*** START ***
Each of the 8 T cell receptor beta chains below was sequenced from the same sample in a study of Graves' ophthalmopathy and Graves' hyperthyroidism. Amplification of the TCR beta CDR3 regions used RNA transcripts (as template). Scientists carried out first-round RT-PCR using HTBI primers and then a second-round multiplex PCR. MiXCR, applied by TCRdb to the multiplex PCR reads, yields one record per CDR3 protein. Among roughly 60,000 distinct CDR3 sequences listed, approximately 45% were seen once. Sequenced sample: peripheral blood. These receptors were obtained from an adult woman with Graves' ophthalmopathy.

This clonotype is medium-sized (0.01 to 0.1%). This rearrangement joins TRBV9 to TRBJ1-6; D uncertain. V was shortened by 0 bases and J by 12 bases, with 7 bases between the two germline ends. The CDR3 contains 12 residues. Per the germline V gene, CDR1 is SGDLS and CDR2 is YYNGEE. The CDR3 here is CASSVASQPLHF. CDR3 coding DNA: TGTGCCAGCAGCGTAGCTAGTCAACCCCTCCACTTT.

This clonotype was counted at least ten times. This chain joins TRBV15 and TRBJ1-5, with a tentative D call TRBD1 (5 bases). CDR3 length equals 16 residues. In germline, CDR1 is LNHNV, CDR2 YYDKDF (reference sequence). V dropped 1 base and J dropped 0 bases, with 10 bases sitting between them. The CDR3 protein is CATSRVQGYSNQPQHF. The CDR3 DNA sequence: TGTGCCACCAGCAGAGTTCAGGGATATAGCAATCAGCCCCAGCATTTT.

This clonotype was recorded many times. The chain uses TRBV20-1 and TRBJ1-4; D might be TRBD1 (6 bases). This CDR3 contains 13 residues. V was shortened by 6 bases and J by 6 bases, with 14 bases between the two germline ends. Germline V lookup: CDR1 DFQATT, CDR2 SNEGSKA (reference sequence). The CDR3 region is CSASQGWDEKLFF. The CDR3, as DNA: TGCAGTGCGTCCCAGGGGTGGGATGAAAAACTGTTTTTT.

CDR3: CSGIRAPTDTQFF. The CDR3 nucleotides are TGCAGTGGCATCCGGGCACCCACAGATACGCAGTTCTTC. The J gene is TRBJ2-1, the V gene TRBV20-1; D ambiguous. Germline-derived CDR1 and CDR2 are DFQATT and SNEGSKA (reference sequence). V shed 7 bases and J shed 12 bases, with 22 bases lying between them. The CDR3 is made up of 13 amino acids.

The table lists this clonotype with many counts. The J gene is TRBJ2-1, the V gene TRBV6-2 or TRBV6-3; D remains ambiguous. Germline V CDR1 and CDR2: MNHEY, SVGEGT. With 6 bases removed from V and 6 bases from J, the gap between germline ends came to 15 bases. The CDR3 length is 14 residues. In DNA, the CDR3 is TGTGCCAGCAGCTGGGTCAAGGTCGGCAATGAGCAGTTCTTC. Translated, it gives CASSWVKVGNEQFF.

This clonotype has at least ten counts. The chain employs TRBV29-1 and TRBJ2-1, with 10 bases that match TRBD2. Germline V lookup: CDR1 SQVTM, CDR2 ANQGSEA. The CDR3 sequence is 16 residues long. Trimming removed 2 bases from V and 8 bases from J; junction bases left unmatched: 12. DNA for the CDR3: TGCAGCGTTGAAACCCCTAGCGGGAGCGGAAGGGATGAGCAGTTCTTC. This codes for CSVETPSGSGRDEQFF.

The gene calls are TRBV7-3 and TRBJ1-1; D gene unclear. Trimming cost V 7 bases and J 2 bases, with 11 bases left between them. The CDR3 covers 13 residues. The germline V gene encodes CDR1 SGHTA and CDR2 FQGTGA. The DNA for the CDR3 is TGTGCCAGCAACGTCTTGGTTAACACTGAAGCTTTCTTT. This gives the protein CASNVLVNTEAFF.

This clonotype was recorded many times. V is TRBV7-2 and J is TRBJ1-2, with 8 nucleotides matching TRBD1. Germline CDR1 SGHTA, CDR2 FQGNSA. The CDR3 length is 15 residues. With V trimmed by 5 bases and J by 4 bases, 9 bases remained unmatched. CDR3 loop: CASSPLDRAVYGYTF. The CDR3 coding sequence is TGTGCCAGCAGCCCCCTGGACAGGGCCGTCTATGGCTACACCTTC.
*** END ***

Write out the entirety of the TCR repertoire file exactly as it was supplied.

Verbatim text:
Each of the 8 T cell receptor beta chains below was sequenced from the same sample in a study of Graves' ophthalmopathy and Graves' hyperthyroidism. Amplification of the TCR beta CDR3 regions used RNA transcripts (as template). Scientists carried out first-round RT-PCR using HTBI primers and then a second-round multiplex PCR. MiXCR, applied by TCRdb to the multiplex PCR reads, yields one record per CDR3 protein. Among roughly 60,000 distinct CDR3 sequences listed, approximately 45% were seen once. Sequenced sample: peripheral blood. These receptors were obtained from an adult woman with Graves' ophthalmopathy.

This clonotype is medium-sized (0.01 to 0.1%). This rearrangement joins TRBV9 to TRBJ1-6; D uncertain. V was shortened by 0 bases and J by 12 bases, with 7 bases between the two germline ends. The CDR3 contains 12 residues. Per the germline V gene, CDR1 is SGDLS and CDR2 is YYNGEE. The CDR3 here is CASSVASQPLHF. CDR3 coding DNA: TGTGCCAGCAGCGTAGCTAGTCAACCCCTCCACTTT.

This clonotype was counted at least ten times. This chain joins TRBV15 and TRBJ1-5, with a tentative D call TRBD1 (5 bases). CDR3 length equals 16 residues. In germline, CDR1 is LNHNV, CDR2 YYDKDF (reference sequence). V dropped 1 base and J dropped 0 bases, with 10 bases sitting between them. The CDR3 protein is CATSRVQGYSNQPQHF. The CDR3 DNA sequence: TGTGCCACCAGCAGAGTTCAGGGATATAGCAATCAGCCCCAGCATTTT.

This clonotype was recorded many times. The chain uses TRBV20-1 and TRBJ1-4; D might be TRBD1 (6 bases). This CDR3 contains 13 residues. V was shortened by 6 bases and J by 6 bases, with 14 bases between the two germline ends. Germline V lookup: CDR1 DFQATT, CDR2 SNEGSKA (reference sequence). The CDR3 region is CSASQGWDEKLFF. The CDR3, as DNA: TGCAGTGCGTCCCAGGGGTGGGATGAAAAACTGTTTTTT.

CDR3: CSGIRAPTDTQFF. The CDR3 nucleotides are TGCAGTGGCATCCGGGCACCCACAGATACGCAGTTCTTC. The J gene is TRBJ2-1, the V gene TRBV20-1; D ambiguous. Germline-derived CDR1 and CDR2 are DFQATT and SNEGSKA (reference sequence). V shed 7 bases and J shed 12 bases, with 22 bases lying between them. The CDR3 is made up of 13 amino acids.

The table lists this clonotype with many counts. The J gene is TRBJ2-1, the V gene TRBV6-2 or TRBV6-3; D remains ambiguous. Germline V CDR1 and CDR2: MNHEY, SVGEGT. With 6 bases removed from V and 6 bases from J, the gap between germline ends came to 15 bases. The CDR3 length is 14 residues. In DNA, the CDR3 is TGTGCCAGCAGCTGGGTCAAGGTCGGCAATGAGCAGTTCTTC. Translated, it gives CASSWVKVGNEQFF.

This clonotype has at least ten counts. The chain employs TRBV29-1 and TRBJ2-1, with 10 bases that match TRBD2. Germline V lookup: CDR1 SQVTM, CDR2 ANQGSEA. The CDR3 sequence is 16 residues long. Trimming removed 2 bases from V and 8 bases from J; junction bases left unmatched: 12. DNA for the CDR3: TGCAGCGTTGAAACCCCTAGCGGGAGCGGAAGGGATGAGCAGTTCTTC. This codes for CSVETPSGSGRDEQFF.

The gene calls are TRBV7-3 and TRBJ1-1; D gene unclear. Trimming cost V 7 bases and J 2 bases, with 11 bases left between them. The CDR3 covers 13 residues. The germline V gene encodes CDR1 SGHTA and CDR2 FQGTGA. The DNA for the CDR3 is TGTGCCAGCAACGTCTTGGTTAACACTGAAGCTTTCTTT. This gives the protein CASNVLVNTEAFF.

This clonotype was recorded many times. V is TRBV7-2 and J is TRBJ1-2, with 8 nucleotides matching TRBD1. Germline CDR1 SGHTA, CDR2 FQGNSA. The CDR3 length is 15 residues. With V trimmed by 5 bases and J by 4 bases, 9 bases remained unmatched. CDR3 loop: CASSPLDRAVYGYTF. The CDR3 coding sequence is TGTGCCAGCAGCCCCCTGGACAGGGCCGTCTATGGCTACACCTTC.